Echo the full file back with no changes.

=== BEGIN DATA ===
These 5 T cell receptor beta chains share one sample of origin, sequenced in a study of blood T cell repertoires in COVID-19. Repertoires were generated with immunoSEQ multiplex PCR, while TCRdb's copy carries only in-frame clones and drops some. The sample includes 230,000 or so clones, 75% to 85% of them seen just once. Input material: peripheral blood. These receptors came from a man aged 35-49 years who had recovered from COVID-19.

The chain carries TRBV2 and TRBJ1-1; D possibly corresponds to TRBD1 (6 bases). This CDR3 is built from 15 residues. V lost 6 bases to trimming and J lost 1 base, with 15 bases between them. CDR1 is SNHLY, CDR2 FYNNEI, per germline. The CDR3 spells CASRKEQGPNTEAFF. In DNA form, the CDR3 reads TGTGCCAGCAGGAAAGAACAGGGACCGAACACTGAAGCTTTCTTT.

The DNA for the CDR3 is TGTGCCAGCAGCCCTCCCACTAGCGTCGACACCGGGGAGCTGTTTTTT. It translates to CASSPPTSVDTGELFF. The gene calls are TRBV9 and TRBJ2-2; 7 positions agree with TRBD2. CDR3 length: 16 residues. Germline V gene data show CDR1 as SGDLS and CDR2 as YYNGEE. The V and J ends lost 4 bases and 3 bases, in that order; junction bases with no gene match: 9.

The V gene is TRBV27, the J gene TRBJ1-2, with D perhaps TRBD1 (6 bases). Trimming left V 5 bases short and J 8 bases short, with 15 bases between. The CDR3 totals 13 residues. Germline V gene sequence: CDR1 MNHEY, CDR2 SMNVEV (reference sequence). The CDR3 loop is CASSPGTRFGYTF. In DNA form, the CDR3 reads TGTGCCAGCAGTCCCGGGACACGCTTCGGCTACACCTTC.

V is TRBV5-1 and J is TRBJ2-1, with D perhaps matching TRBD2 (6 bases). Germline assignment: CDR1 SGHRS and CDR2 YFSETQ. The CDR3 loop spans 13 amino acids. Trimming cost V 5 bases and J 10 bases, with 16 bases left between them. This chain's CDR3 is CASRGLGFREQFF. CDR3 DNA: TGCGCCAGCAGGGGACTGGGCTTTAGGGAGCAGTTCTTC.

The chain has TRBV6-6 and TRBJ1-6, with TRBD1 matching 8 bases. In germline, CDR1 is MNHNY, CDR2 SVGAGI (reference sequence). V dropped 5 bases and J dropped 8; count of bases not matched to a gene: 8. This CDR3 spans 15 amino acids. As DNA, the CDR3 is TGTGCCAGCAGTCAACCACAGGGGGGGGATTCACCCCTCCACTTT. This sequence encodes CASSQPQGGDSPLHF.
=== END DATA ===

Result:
These 5 T cell receptor beta chains share one sample of origin, sequenced in a study of blood T cell repertoires in COVID-19. Repertoires were generated with immunoSEQ multiplex PCR, while TCRdb's copy carries only in-frame clones and drops some. The sample includes 230,000 or so clones, 75% to 85% of them seen just once. Input material: peripheral blood. These receptors came from a man aged 35-49 years who had recovered from COVID-19.

The chain carries TRBV2 and TRBJ1-1; D possibly corresponds to TRBD1 (6 bases). This CDR3 is built from 15 residues. V lost 6 bases to trimming and J lost 1 base, with 15 bases between them. CDR1 is SNHLY, CDR2 FYNNEI, per germline. The CDR3 spells CASRKEQGPNTEAFF. In DNA form, the CDR3 reads TGTGCCAGCAGGAAAGAACAGGGACCGAACACTGAAGCTTTCTTT.

The DNA for the CDR3 is TGTGCCAGCAGCCCTCCCACTAGCGTCGACACCGGGGAGCTGTTTTTT. It translates to CASSPPTSVDTGELFF. The gene calls are TRBV9 and TRBJ2-2; 7 positions agree with TRBD2. CDR3 length: 16 residues. Germline V gene data show CDR1 as SGDLS and CDR2 as YYNGEE. The V and J ends lost 4 bases and 3 bases, in that order; junction bases with no gene match: 9.

The V gene is TRBV27, the J gene TRBJ1-2, with D perhaps TRBD1 (6 bases). Trimming left V 5 bases short and J 8 bases short, with 15 bases between. The CDR3 totals 13 residues. Germline V gene sequence: CDR1 MNHEY, CDR2 SMNVEV (reference sequence). The CDR3 loop is CASSPGTRFGYTF. In DNA form, the CDR3 reads TGTGCCAGCAGTCCCGGGACACGCTTCGGCTACACCTTC.

V is TRBV5-1 and J is TRBJ2-1, with D perhaps matching TRBD2 (6 bases). Germline assignment: CDR1 SGHRS and CDR2 YFSETQ. The CDR3 loop spans 13 amino acids. Trimming cost V 5 bases and J 10 bases, with 16 bases left between them. This chain's CDR3 is CASRGLGFREQFF. CDR3 DNA: TGCGCCAGCAGGGGACTGGGCTTTAGGGAGCAGTTCTTC.

The chain has TRBV6-6 and TRBJ1-6, with TRBD1 matching 8 bases. In germline, CDR1 is MNHNY, CDR2 SVGAGI (reference sequence). V dropped 5 bases and J dropped 8; count of bases not matched to a gene: 8. This CDR3 spans 15 amino acids. As DNA, the CDR3 is TGTGCCAGCAGTCAACCACAGGGGGGGGATTCACCCCTCCACTTT. This sequence encodes CASSQPQGGDSPLHF.